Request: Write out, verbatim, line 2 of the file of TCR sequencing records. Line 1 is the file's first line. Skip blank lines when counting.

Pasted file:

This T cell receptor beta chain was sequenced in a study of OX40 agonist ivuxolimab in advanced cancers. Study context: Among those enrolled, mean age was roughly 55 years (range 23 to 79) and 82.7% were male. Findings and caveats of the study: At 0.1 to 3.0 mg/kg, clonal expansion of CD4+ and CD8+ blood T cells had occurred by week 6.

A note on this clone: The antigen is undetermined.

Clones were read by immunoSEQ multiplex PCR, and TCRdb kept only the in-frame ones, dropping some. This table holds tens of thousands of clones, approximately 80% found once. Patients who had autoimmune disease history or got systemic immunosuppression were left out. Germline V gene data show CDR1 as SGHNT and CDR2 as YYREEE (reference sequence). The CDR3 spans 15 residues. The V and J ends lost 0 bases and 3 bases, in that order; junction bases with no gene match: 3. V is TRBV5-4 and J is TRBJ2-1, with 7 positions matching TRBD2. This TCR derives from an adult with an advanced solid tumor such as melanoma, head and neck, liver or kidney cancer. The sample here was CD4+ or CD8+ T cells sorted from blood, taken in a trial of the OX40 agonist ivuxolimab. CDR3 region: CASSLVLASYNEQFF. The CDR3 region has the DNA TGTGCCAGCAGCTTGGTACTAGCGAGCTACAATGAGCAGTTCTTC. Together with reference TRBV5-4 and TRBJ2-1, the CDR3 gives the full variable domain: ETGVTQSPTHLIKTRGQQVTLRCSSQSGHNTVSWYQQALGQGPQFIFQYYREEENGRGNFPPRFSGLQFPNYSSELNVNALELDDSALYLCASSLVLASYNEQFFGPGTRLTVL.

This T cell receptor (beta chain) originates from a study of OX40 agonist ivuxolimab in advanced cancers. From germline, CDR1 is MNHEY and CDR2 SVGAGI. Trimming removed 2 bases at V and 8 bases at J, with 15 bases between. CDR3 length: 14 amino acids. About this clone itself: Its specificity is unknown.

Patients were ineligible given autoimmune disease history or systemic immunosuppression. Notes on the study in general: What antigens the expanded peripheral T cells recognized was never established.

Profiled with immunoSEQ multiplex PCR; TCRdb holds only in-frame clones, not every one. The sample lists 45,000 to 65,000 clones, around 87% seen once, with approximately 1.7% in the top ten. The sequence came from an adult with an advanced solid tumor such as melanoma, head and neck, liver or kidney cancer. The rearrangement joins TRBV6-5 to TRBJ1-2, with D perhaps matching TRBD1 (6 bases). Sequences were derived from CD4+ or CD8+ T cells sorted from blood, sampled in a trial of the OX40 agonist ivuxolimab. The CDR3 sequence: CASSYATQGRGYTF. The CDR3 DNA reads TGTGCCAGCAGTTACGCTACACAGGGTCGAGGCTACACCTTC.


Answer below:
A note on this clone: The antigen is undetermined.